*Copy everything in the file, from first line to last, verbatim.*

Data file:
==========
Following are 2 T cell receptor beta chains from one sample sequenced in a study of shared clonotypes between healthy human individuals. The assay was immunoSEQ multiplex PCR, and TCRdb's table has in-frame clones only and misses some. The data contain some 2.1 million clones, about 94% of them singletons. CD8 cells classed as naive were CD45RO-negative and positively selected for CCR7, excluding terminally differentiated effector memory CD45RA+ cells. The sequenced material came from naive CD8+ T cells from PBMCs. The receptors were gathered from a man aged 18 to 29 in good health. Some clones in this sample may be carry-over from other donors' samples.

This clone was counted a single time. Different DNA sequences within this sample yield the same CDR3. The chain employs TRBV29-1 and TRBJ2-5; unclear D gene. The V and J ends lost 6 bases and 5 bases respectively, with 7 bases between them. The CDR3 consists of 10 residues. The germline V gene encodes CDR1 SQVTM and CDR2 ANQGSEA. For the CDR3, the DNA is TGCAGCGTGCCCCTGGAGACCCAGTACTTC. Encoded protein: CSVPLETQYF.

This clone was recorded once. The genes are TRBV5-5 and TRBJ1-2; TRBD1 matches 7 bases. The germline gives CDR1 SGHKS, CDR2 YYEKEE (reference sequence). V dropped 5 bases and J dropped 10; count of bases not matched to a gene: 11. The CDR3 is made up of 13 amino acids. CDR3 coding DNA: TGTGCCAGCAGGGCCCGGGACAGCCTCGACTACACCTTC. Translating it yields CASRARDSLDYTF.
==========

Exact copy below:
Following are 2 T cell receptor beta chains from one sample sequenced in a study of shared clonotypes between healthy human individuals. The assay was immunoSEQ multiplex PCR, and TCRdb's table has in-frame clones only and misses some. The data contain some 2.1 million clones, about 94% of them singletons. CD8 cells classed as naive were CD45RO-negative and positively selected for CCR7, excluding terminally differentiated effector memory CD45RA+ cells. The sequenced material came from naive CD8+ T cells from PBMCs. The receptors were gathered from a man aged 18 to 29 in good health. Some clones in this sample may be carry-over from other donors' samples.

This clone was counted a single time. Different DNA sequences within this sample yield the same CDR3. The chain employs TRBV29-1 and TRBJ2-5; unclear D gene. The V and J ends lost 6 bases and 5 bases respectively, with 7 bases between them. The CDR3 consists of 10 residues. The germline V gene encodes CDR1 SQVTM and CDR2 ANQGSEA. For the CDR3, the DNA is TGCAGCGTGCCCCTGGAGACCCAGTACTTC. Encoded protein: CSVPLETQYF.

This clone was recorded once. The genes are TRBV5-5 and TRBJ1-2; TRBD1 matches 7 bases. The germline gives CDR1 SGHKS, CDR2 YYEKEE (reference sequence). V dropped 5 bases and J dropped 10; count of bases not matched to a gene: 11. The CDR3 is made up of 13 amino acids. CDR3 coding DNA: TGTGCCAGCAGGGCCCGGGACAGCCTCGACTACACCTTC. Translating it yields CASRARDSLDYTF.